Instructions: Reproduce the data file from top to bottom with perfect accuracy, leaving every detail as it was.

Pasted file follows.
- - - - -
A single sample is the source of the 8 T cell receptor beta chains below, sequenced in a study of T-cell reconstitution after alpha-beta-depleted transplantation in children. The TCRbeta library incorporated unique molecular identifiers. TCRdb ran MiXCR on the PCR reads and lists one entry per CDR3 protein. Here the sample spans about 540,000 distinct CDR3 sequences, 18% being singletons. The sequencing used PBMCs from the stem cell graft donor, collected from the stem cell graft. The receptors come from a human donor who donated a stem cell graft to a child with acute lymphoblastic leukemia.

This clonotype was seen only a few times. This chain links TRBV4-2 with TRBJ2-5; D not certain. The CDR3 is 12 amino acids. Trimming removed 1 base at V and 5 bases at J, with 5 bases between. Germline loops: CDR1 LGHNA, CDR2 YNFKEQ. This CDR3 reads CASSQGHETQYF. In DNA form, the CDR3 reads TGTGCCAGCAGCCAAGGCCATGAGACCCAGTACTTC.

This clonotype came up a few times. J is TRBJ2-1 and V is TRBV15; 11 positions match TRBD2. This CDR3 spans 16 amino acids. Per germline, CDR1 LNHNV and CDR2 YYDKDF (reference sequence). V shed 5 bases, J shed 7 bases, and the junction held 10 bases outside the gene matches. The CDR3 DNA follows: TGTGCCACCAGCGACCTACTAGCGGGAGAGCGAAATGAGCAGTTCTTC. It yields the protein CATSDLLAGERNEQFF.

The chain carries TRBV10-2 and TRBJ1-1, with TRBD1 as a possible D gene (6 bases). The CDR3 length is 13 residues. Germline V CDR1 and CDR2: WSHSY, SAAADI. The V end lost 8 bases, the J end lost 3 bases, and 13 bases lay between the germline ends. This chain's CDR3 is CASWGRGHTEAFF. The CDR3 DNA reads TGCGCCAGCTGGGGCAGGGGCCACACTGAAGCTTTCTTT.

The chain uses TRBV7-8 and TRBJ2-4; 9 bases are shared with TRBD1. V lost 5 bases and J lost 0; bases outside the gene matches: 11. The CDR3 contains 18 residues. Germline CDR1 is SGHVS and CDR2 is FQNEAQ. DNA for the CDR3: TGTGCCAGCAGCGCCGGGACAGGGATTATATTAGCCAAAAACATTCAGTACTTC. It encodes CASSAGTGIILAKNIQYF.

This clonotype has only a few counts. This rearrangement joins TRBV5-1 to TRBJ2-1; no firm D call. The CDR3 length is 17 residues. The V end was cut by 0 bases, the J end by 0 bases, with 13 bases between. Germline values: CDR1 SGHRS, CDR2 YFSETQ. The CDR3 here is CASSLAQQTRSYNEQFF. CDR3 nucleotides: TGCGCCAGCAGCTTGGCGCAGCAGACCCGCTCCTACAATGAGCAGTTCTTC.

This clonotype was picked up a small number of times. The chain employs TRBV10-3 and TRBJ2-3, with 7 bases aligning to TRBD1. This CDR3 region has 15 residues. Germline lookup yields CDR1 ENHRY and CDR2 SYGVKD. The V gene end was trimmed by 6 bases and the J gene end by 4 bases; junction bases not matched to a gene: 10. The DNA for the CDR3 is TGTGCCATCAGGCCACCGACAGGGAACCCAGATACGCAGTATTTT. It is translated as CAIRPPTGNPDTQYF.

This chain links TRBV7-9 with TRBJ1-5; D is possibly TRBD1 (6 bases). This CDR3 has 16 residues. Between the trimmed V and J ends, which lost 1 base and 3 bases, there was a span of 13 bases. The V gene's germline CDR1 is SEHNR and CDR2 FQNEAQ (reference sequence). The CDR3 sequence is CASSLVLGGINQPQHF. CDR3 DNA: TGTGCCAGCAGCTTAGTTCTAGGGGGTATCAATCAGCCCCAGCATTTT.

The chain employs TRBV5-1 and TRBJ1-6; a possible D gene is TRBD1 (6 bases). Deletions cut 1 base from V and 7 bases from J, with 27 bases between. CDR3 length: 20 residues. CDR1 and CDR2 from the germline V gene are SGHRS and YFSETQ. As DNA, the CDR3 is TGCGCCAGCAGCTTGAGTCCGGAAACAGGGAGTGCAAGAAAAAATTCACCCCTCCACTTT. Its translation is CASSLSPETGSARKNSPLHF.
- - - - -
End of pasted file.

A single sample is the source of the 8 T cell receptor beta chains below, sequenced in a study of T-cell reconstitution after alpha-beta-depleted transplantation in children. The TCRbeta library incorporated unique molecular identifiers. TCRdb ran MiXCR on the PCR reads and lists one entry per CDR3 protein. Here the sample spans about 540,000 distinct CDR3 sequences, 18% being singletons. The sequencing used PBMCs from the stem cell graft donor, collected from the stem cell graft. The receptors come from a human donor who donated a stem cell graft to a child with acute lymphoblastic leukemia.

This clonotype was seen only a few times. This chain links TRBV4-2 with TRBJ2-5; D not certain. The CDR3 is 12 amino acids. Trimming removed 1 base at V and 5 bases at J, with 5 bases between. Germline loops: CDR1 LGHNA, CDR2 YNFKEQ. This CDR3 reads CASSQGHETQYF. In DNA form, the CDR3 reads TGTGCCAGCAGCCAAGGCCATGAGACCCAGTACTTC.

This clonotype came up a few times. J is TRBJ2-1 and V is TRBV15; 11 positions match TRBD2. This CDR3 spans 16 amino acids. Per germline, CDR1 LNHNV and CDR2 YYDKDF (reference sequence). V shed 5 bases, J shed 7 bases, and the junction held 10 bases outside the gene matches. The CDR3 DNA follows: TGTGCCACCAGCGACCTACTAGCGGGAGAGCGAAATGAGCAGTTCTTC. It yields the protein CATSDLLAGERNEQFF.

The chain carries TRBV10-2 and TRBJ1-1, with TRBD1 as a possible D gene (6 bases). The CDR3 length is 13 residues. Germline V CDR1 and CDR2: WSHSY, SAAADI. The V end lost 8 bases, the J end lost 3 bases, and 13 bases lay between the germline ends. This chain's CDR3 is CASWGRGHTEAFF. The CDR3 DNA reads TGCGCCAGCTGGGGCAGGGGCCACACTGAAGCTTTCTTT.

The chain uses TRBV7-8 and TRBJ2-4; 9 bases are shared with TRBD1. V lost 5 bases and J lost 0; bases outside the gene matches: 11. The CDR3 contains 18 residues. Germline CDR1 is SGHVS and CDR2 is FQNEAQ. DNA for the CDR3: TGTGCCAGCAGCGCCGGGACAGGGATTATATTAGCCAAAAACATTCAGTACTTC. It encodes CASSAGTGIILAKNIQYF.

This clonotype has only a few counts. This rearrangement joins TRBV5-1 to TRBJ2-1; no firm D call. The CDR3 length is 17 residues. The V end was cut by 0 bases, the J end by 0 bases, with 13 bases between. Germline values: CDR1 SGHRS, CDR2 YFSETQ. The CDR3 here is CASSLAQQTRSYNEQFF. CDR3 nucleotides: TGCGCCAGCAGCTTGGCGCAGCAGACCCGCTCCTACAATGAGCAGTTCTTC.

This clonotype was picked up a small number of times. The chain employs TRBV10-3 and TRBJ2-3, with 7 bases aligning to TRBD1. This CDR3 region has 15 residues. Germline lookup yields CDR1 ENHRY and CDR2 SYGVKD. The V gene end was trimmed by 6 bases and the J gene end by 4 bases; junction bases not matched to a gene: 10. The DNA for the CDR3 is TGTGCCATCAGGCCACCGACAGGGAACCCAGATACGCAGTATTTT. It is translated as CAIRPPTGNPDTQYF.

This chain links TRBV7-9 with TRBJ1-5; D is possibly TRBD1 (6 bases). This CDR3 has 16 residues. Between the trimmed V and J ends, which lost 1 base and 3 bases, there was a span of 13 bases. The V gene's germline CDR1 is SEHNR and CDR2 FQNEAQ (reference sequence). The CDR3 sequence is CASSLVLGGINQPQHF. CDR3 DNA: TGTGCCAGCAGCTTAGTTCTAGGGGGTATCAATCAGCCCCAGCATTTT.

The chain employs TRBV5-1 and TRBJ1-6; a possible D gene is TRBD1 (6 bases). Deletions cut 1 base from V and 7 bases from J, with 27 bases between. CDR3 length: 20 residues. CDR1 and CDR2 from the germline V gene are SGHRS and YFSETQ. As DNA, the CDR3 is TGCGCCAGCAGCTTGAGTCCGGAAACAGGGAGTGCAAGAAAAAATTCACCCCTCCACTTT. Its translation is CASSLSPETGSARKNSPLHF.